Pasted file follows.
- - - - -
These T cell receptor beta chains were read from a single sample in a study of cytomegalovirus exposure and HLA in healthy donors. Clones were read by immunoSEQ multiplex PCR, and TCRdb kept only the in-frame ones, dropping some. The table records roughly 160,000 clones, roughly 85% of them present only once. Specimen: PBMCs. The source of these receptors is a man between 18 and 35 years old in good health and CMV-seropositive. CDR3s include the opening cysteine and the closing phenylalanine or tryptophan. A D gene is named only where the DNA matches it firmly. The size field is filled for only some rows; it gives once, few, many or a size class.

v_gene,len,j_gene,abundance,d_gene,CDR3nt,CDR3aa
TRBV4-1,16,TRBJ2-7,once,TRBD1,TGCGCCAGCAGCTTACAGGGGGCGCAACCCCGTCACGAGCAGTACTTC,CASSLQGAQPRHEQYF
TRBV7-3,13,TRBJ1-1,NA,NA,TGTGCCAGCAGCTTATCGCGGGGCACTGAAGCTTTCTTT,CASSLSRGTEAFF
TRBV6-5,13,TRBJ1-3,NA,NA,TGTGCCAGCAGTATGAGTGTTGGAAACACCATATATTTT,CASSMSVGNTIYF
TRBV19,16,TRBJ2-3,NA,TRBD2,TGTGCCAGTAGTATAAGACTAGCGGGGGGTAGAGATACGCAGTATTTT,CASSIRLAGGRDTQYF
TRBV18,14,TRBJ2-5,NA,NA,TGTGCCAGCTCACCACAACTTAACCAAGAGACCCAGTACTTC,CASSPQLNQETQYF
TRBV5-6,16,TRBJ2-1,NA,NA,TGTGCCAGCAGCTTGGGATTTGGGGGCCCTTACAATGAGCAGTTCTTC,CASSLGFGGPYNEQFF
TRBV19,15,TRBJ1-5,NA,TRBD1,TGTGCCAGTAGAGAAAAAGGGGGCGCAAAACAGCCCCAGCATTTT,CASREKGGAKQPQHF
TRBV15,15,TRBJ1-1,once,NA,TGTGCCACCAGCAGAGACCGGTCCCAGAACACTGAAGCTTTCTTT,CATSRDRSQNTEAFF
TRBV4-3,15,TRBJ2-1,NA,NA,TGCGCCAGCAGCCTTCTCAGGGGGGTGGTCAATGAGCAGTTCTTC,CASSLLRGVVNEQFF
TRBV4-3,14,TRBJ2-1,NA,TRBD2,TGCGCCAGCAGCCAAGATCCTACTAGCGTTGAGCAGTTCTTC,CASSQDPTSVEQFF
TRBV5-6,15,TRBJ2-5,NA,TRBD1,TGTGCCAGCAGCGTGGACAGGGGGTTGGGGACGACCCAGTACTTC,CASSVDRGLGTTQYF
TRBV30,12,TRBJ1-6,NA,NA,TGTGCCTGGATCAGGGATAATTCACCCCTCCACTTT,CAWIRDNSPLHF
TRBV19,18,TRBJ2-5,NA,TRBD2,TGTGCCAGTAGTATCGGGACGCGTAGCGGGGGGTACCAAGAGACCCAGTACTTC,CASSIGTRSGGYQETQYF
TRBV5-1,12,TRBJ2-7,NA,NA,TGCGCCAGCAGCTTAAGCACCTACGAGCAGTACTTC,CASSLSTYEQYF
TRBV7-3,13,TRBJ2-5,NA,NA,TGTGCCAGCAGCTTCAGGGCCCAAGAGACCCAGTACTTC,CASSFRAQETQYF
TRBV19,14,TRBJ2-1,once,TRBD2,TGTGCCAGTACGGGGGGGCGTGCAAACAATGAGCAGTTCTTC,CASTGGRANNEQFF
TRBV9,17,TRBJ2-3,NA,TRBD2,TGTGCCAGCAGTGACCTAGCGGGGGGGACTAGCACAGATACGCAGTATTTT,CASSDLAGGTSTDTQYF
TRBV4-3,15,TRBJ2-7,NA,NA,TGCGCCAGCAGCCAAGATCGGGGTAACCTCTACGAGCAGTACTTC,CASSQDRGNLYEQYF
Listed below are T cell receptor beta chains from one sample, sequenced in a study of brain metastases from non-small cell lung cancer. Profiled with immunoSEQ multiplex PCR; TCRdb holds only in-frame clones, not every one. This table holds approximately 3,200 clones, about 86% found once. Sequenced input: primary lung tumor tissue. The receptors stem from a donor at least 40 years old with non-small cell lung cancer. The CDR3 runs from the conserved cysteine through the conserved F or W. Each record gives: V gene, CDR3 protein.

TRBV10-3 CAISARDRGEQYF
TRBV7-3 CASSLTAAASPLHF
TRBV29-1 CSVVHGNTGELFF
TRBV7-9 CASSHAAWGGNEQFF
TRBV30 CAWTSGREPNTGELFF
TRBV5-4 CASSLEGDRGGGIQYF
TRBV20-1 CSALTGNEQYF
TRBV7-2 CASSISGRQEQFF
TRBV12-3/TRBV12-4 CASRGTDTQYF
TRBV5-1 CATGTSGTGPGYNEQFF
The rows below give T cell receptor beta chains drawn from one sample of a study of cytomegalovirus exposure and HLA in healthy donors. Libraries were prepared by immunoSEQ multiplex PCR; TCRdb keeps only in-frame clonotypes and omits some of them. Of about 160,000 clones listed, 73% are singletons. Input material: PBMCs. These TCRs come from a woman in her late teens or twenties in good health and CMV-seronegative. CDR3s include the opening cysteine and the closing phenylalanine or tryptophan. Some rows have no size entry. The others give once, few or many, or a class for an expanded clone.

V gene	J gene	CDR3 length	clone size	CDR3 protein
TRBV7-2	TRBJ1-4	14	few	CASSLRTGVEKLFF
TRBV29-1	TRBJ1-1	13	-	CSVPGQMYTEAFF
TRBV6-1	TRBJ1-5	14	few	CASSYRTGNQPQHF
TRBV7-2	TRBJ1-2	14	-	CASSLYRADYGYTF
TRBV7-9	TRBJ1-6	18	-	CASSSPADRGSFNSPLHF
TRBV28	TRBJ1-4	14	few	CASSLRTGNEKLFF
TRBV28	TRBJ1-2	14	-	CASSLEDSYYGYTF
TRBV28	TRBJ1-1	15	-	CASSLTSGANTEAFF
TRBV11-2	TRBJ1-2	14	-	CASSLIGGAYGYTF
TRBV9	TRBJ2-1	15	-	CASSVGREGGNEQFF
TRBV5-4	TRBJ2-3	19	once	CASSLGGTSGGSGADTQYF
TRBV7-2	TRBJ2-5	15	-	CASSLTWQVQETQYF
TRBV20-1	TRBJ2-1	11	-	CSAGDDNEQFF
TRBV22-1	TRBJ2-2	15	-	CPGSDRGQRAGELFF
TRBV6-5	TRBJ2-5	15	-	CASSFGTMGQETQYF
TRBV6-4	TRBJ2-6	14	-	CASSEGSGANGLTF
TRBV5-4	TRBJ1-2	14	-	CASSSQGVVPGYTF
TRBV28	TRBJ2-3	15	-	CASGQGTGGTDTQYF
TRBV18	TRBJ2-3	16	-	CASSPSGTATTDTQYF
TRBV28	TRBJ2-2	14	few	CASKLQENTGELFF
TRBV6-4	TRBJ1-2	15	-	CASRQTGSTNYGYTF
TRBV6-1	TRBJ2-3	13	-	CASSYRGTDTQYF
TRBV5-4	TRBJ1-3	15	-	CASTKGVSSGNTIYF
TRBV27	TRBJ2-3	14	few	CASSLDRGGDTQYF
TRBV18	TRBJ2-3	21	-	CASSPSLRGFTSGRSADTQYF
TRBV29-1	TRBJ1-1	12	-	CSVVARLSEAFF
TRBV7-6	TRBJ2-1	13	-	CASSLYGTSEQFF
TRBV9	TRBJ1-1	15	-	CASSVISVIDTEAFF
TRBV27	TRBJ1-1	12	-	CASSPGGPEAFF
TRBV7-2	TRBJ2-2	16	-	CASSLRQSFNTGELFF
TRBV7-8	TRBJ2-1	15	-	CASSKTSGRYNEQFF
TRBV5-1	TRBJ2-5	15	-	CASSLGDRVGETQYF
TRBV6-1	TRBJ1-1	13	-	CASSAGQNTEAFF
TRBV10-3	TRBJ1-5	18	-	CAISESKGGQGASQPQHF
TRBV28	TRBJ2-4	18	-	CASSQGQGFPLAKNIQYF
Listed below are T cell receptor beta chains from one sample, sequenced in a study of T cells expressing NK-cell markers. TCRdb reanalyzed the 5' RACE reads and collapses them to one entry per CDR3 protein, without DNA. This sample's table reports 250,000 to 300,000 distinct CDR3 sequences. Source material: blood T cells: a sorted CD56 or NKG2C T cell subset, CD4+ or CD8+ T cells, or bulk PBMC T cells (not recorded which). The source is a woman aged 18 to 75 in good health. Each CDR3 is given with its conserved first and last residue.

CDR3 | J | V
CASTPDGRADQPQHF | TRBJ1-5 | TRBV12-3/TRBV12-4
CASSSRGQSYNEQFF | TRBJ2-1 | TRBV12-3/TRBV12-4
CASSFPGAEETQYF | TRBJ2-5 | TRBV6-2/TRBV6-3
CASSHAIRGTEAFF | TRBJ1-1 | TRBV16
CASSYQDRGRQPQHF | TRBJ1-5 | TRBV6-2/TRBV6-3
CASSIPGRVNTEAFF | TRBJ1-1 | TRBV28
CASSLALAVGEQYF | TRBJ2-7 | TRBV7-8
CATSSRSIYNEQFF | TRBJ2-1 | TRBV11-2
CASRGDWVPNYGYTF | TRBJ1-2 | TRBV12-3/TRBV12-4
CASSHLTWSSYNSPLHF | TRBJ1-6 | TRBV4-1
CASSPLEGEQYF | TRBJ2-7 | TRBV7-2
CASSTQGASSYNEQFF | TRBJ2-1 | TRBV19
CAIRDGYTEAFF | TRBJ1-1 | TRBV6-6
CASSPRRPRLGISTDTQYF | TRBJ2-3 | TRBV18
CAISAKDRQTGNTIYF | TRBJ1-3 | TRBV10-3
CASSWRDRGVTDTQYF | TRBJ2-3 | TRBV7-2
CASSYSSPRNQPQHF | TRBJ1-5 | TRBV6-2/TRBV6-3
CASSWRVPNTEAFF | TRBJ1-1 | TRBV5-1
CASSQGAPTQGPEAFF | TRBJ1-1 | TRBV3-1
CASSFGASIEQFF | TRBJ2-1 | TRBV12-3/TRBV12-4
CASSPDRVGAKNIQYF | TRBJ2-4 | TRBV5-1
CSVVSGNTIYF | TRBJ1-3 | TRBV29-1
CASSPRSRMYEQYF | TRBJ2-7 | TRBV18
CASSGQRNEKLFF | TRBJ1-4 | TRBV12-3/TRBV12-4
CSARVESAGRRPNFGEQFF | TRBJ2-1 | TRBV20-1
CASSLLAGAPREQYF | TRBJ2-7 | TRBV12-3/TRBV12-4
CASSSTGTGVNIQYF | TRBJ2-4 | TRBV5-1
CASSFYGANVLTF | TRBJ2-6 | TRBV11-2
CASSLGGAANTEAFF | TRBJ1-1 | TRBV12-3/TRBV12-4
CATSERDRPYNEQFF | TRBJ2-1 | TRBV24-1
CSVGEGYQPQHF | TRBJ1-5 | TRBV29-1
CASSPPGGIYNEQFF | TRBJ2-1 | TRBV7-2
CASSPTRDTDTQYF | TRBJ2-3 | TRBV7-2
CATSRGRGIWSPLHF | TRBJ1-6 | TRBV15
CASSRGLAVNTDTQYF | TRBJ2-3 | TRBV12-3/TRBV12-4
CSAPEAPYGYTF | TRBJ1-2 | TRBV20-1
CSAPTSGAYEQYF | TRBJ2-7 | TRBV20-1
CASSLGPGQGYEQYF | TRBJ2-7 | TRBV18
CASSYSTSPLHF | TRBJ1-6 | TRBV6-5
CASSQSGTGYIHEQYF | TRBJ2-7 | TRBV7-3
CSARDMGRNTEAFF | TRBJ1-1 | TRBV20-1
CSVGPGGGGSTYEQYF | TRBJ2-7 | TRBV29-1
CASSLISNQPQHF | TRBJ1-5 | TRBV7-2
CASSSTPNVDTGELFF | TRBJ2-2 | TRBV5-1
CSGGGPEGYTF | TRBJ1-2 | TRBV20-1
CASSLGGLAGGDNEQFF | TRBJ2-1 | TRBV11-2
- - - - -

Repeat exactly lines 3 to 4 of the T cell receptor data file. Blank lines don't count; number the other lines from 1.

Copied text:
TRBV4-1,16,TRBJ2-7,once,TRBD1,TGCGCCAGCAGCTTACAGGGGGCGCAACCCCGTCACGAGCAGTACTTC,CASSLQGAQPRHEQYF
TRBV7-3,13,TRBJ1-1,NA,NA,TGTGCCAGCAGCTTATCGCGGGGCACTGAAGCTTTCTTT,CASSLSRGTEAFF